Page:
Out Classed: Car and Driver Presents Grand Tour Racing ’98

Car and Driver Presents: Grand Touring Racing ’98 is a title that was way too long and most have probably already forgotten about. Outside of North America it was simply called Total Drivin’, but we got that impossibly long title due to a sponsorship deal agreed upon by Activision and of course Car and Driver magazine. I am one of the few who remember this game, mainly due to my sheer disappointment.  

I first saw this game on the shelves of Blockbuster video. As a recently devoted reader and subscriber to Car and Driver, the prospect of a game designed by the magazine had me excited. Little did I know that it was just a branding exercise as mentioned above. Regardless, it worked as I went to the counter, put down my five bucks and now had the game for the next seven days; it would only get used for two.

Many Disciplines, Not Much Else

Grand Touring Racing offered different racing disciplines which was unusual for a game at the time. There was rally, off road, GT cars and open wheel cars. The rally cars featured the usual suspects, like the Subaru Impreza, Toyota Celica GT4, and Peugeot 405 Turbo. The off-road class had the Toyota Land Cruiser and Mitsubishi Pajero T3. A few supercars were even included, with the Bugatti EB110, Lotus Esprit and Ferrari F40.

Despite the various racing disciplines, the game lacked everywhere else. Only 22 vehicles in total were included in the game. The total number of courses was set at just six and the only goal for the single player mode was to complete seven difficulty levels on each course. Depth this game did not have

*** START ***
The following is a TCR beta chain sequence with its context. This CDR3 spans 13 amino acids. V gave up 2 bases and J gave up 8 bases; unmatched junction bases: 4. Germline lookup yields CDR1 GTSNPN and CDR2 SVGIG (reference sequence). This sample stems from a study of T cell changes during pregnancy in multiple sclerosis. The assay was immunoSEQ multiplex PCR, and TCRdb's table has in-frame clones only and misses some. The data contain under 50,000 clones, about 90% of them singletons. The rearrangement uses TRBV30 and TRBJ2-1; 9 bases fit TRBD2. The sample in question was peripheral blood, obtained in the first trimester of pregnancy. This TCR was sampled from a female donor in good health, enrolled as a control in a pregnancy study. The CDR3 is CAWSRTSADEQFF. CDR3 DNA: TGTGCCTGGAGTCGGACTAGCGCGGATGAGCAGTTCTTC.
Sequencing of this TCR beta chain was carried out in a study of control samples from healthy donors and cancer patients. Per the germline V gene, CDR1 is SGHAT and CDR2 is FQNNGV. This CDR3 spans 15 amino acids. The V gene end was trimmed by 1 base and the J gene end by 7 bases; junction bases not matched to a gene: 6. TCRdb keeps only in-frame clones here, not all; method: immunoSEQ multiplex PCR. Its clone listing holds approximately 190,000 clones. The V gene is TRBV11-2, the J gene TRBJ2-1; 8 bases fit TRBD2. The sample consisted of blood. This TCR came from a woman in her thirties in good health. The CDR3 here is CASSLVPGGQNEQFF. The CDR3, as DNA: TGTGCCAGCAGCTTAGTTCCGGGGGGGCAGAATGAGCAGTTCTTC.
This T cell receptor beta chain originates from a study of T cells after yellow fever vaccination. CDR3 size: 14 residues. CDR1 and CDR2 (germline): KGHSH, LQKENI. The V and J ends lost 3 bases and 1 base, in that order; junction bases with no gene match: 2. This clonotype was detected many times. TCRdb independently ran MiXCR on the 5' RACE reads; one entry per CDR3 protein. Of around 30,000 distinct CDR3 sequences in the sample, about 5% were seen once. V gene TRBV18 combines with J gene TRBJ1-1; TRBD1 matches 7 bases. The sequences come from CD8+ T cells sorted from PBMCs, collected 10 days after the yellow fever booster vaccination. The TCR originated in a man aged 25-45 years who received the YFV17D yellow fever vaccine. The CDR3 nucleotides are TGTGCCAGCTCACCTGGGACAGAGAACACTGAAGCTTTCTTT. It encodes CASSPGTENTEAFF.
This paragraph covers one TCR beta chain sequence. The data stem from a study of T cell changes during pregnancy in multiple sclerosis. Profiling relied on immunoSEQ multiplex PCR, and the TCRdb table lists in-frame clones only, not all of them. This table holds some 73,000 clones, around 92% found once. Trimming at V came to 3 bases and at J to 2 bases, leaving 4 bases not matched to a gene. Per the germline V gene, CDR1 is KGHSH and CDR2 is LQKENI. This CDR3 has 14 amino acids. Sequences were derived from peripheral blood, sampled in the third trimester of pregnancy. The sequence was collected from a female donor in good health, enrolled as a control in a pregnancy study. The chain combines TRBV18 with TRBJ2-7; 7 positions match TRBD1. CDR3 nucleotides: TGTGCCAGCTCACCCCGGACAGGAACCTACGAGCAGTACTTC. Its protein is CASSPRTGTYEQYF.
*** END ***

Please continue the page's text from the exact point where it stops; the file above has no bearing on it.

The graphics were also lacking in a few areas. Some cars resembled their real-life counterparts fairly well, like the Ferrari F355 and Lancia Delta, while others, like the Dodge Viper RT/10 looked like a shamble. Seriously, is that a Viper or a weird Integra?

Aside from the odd vehicle designs, the graphics were quite good when it came to the courses and backgrounds. The actual gameplay was rather fluid for the time and smooth. It was a somewhat difficult game, mostly due to the computer AI drivers that got frustratingly fast on the later levels. The controls were mostly arcade-like as were the courses which could include jumps allowing the cars to do barrel rolls.

A Victim of Timing

What really put the nail in the coffin for this game, and games like it, was the introduction of Gran Turismo just three months after its release. Gran Turismo far exceeded Grand Touring Racing in terms of vehicle and course content, graphics, gameplay, and depth of single player mode. No longer could a racing game be cobbled together based on a singular idea or gimmick.

The week I rented Grand Touring Racing was the same week I was given a copy of Gran Turismo. As mentioned, Grand Touring Racing was return early to Blockbuster, barely even played.

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